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The Actuary Magazine

As a professor, I spend a lot of time thinking about how to best prepare students to make an impact in their careers, families and communities. While there are many skills essential to building a solid career in actuarial science (e.g., communication, leadership, diligence, empathy), for this article I will focus on the skills that better enable students to solve problems with data. Data is everywhere and growing rapidly. It is a large part of an actuary’s job currently, and it will only become more important in the future.

Seeing this trend, we at Brigham Young University have worked to organize our curriculum to prepare our students to use data to solve problems (as have my colleagues at many other universities). For example, our data science class is a two-semester class during which the students become familiar with the software (R, Python, Spark, etc.) and machine learning methodology (trees, neural nets, support vector machines, etc.) to analyze large data sets in the first semester. Then in the second semester, companies give seminars on compelling problems, and the students gather in groups to work on the issues using real data.

In addition to the coursework, we work with companies to solve large problems together. We have partnered with companies in property and casualty, health, life, and long-term care insurance. This arrangement benefits the companies, students and faculty alike. Employers get access to cutting-edge methodology, academic experts and bright students. Our students gain experience solving actual problems and dealing with real and messy data. As faculty, we are able to keep our research and teaching connected to current industry practice.

Overall, we take a holistic approach and build the students’ skill sets in four major areas essential to solving these problems effectively. First, they need to understand the data and the business problem. Second, they need to understand enough statistical methodology to be able to know the right tools to use in a particular situation. Third, they need to be able to implement those methods efficiently. Finally, they must be able to communicate their results effectively.

Understanding the Data and the Business Problem

The first step is understanding the data and the business problem. Statistician John Tukey once said, “Far better an approximate answer to the right question, which is often vague, than an exact answer to the wrong question, which can always be made precise.” Without truly understanding the business problem and the data, you may gather a poor data set where results cannot be trusted, or you may build an incredible model that doesn’t answer the main question (or potentially any others).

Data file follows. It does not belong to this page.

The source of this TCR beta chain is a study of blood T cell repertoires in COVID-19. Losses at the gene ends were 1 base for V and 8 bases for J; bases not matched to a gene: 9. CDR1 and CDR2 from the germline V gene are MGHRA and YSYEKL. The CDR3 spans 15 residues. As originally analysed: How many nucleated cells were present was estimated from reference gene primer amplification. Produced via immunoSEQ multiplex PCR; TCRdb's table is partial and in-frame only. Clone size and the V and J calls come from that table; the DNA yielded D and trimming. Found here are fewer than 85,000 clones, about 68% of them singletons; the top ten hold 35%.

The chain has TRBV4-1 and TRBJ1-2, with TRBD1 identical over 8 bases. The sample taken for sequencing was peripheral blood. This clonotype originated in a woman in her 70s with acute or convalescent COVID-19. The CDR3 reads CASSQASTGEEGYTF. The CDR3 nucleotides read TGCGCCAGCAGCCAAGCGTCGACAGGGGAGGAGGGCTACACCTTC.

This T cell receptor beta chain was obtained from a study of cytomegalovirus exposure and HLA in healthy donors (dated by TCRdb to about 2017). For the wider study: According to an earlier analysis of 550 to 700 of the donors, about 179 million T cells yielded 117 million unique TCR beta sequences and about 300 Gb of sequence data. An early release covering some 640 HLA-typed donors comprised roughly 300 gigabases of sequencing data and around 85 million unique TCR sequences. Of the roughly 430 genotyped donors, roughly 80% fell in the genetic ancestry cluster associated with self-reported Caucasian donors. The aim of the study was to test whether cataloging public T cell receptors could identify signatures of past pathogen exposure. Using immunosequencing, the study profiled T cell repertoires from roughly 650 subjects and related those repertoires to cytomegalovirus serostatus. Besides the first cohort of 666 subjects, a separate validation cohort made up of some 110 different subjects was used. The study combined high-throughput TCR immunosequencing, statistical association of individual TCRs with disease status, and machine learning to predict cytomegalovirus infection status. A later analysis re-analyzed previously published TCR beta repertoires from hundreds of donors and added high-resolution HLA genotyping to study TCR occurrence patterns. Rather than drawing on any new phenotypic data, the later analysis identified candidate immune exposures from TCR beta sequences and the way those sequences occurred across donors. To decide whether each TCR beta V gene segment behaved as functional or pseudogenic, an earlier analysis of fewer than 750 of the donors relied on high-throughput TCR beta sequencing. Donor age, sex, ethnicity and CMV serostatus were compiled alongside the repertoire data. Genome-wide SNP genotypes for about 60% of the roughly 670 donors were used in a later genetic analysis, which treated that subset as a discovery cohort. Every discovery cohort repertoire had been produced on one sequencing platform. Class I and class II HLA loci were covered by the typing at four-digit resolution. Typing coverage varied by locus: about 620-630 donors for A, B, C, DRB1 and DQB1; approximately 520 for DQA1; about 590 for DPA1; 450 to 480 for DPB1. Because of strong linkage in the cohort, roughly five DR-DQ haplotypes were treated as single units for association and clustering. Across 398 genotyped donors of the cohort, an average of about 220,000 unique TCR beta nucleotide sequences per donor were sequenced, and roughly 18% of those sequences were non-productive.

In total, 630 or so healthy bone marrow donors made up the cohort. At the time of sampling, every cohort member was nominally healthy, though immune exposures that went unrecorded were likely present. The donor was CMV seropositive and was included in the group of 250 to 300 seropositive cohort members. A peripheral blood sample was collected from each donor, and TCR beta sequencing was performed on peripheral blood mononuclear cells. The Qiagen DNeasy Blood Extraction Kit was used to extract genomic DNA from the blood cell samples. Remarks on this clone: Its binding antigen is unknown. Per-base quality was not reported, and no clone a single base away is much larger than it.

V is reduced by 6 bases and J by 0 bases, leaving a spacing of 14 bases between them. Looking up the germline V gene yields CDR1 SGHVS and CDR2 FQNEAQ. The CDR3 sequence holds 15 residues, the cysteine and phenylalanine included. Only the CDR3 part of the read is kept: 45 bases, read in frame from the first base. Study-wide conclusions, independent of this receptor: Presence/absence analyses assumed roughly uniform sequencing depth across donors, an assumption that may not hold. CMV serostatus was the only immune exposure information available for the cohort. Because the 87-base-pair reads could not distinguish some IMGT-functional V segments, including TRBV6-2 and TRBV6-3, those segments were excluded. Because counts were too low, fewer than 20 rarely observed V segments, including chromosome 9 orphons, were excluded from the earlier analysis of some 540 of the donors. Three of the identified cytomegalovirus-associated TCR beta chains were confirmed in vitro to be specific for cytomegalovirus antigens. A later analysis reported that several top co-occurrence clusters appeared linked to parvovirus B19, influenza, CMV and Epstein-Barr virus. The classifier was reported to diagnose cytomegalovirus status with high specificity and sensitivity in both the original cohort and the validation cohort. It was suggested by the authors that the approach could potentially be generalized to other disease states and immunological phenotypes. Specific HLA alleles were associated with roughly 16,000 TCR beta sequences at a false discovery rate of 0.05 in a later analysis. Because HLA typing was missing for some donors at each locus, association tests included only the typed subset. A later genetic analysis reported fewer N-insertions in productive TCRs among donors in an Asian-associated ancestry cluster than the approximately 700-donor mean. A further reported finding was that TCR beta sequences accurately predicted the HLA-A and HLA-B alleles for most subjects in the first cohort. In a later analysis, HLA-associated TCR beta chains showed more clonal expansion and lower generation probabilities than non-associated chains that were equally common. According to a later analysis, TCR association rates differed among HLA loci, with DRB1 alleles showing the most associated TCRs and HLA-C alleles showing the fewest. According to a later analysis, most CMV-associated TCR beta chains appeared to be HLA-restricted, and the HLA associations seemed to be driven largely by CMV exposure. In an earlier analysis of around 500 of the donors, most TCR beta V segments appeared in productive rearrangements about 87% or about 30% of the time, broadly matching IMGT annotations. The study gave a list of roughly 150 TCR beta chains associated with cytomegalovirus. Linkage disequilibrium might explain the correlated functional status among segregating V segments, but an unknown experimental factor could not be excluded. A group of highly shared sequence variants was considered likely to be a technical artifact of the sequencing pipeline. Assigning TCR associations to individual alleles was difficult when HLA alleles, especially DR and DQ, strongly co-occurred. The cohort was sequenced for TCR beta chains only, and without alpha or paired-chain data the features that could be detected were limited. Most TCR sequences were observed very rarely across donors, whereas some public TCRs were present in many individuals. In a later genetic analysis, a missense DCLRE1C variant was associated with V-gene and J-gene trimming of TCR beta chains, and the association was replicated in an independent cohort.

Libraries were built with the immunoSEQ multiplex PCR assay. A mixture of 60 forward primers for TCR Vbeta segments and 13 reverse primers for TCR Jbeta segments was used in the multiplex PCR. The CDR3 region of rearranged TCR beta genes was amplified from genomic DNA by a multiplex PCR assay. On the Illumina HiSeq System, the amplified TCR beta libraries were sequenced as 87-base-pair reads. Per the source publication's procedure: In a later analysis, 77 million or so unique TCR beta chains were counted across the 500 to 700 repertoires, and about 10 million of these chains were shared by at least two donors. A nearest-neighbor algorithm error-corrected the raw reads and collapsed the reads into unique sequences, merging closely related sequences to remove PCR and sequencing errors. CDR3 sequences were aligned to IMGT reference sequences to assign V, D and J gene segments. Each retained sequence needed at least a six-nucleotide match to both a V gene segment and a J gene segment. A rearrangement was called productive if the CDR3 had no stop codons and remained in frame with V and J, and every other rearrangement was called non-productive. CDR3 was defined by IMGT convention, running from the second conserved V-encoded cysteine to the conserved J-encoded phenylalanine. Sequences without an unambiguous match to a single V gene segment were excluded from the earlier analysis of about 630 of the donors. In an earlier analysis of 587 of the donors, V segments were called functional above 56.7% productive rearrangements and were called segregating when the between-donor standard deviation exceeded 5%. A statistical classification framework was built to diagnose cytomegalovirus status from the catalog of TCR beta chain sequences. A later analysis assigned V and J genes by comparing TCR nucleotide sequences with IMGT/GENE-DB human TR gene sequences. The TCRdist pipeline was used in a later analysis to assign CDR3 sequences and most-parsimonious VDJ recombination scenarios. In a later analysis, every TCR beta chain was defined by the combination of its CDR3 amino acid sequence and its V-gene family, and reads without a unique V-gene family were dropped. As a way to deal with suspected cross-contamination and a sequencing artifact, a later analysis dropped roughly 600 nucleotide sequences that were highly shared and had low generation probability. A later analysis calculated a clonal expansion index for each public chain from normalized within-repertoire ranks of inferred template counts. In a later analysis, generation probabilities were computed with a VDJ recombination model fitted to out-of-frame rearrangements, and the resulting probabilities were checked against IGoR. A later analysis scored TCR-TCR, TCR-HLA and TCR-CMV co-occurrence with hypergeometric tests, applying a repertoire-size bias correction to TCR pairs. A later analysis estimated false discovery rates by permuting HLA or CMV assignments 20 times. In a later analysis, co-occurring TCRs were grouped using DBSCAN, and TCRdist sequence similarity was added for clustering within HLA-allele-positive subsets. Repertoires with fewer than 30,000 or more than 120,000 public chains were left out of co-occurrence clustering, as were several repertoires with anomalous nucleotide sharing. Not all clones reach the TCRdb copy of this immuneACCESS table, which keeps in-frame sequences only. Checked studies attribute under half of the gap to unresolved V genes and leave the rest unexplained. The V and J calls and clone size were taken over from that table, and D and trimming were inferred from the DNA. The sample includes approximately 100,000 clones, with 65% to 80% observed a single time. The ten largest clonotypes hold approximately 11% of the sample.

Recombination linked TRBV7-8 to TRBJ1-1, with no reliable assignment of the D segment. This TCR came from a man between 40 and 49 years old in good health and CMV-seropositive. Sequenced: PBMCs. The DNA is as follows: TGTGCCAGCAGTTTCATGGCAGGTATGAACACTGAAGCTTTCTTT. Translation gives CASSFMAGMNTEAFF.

While it is true that statistical methods are very transferable and “data is data,” the results are not valuable without the proper context. Many of our courses include a culminating project in which the students need to find and validate data to solve a problem. For the final project in our first regression course, they need to solve a problem of their choice by finding applicable data and using many of the methods they learned in class to analyze it. Before starting the project, the students often assume the analysis will take the most time. While a solid analysis does take a good deal of time, finding dependable and applicable data often takes far longer.

Understanding Statistical Methodology

Second, students need to understand the methodology used to perform the analysis. We try to balance our time between exposing them to a large number of statistical techniques and helping them gain a strong statistical foundation, which makes it much easier for them to learn new techniques when necessary. More important than knowing how to apply any particular method, we help them to understand the assumptions, strengths and shortcomings of various methods so they can properly apply what they know and look for a better method when they need one.